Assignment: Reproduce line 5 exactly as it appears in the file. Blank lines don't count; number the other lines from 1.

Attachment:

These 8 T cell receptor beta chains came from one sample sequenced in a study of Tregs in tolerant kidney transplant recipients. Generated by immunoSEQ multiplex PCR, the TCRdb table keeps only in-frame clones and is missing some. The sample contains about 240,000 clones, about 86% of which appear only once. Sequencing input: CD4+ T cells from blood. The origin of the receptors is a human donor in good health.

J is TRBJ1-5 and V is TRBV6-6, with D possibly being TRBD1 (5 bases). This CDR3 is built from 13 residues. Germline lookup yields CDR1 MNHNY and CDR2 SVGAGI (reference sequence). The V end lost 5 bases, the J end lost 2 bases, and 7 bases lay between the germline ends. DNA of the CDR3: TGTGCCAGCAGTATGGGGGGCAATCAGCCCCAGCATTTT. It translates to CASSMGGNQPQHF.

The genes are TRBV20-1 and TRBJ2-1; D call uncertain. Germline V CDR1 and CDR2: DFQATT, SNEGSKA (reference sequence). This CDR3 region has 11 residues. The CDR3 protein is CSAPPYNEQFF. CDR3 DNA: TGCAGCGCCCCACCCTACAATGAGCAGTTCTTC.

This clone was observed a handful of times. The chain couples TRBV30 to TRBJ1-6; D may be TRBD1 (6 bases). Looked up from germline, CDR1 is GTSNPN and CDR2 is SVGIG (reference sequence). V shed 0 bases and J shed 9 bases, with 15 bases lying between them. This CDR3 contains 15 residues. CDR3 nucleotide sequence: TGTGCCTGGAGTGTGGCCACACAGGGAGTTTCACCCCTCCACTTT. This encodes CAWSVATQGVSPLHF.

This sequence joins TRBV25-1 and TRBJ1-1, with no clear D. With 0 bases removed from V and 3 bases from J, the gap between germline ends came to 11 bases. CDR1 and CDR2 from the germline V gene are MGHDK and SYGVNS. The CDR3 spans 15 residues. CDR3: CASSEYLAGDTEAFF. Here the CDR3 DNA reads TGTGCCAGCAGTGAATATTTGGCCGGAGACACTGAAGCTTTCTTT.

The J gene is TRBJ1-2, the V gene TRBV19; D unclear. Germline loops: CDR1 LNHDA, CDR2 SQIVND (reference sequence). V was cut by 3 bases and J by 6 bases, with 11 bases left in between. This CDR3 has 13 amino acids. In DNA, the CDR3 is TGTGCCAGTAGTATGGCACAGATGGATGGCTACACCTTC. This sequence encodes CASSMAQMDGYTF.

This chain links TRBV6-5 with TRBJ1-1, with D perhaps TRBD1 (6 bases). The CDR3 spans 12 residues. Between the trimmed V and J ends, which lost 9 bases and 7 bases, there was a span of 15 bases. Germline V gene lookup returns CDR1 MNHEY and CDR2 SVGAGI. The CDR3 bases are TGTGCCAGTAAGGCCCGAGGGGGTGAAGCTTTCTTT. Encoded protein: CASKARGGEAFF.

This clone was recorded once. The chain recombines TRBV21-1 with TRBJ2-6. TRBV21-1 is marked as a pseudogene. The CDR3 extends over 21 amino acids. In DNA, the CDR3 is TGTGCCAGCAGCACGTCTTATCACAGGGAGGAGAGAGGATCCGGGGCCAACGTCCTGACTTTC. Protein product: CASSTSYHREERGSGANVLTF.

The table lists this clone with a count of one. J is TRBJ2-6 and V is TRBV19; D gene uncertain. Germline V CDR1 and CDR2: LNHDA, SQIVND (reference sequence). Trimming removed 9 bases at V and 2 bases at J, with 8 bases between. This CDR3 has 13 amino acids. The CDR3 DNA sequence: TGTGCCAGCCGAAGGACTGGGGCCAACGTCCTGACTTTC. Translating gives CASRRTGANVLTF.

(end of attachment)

This sequence joins TRBV25-1 and TRBJ1-1, with no clear D. With 0 bases removed from V and 3 bases from J, the gap between germline ends came to 11 bases. CDR1 and CDR2 from the germline V gene are MGHDK and SYGVNS. The CDR3 spans 15 residues. CDR3: CASSEYLAGDTEAFF. Here the CDR3 DNA reads TGTGCCAGCAGTGAATATTTGGCCGGAGACACTGAAGCTTTCTTT.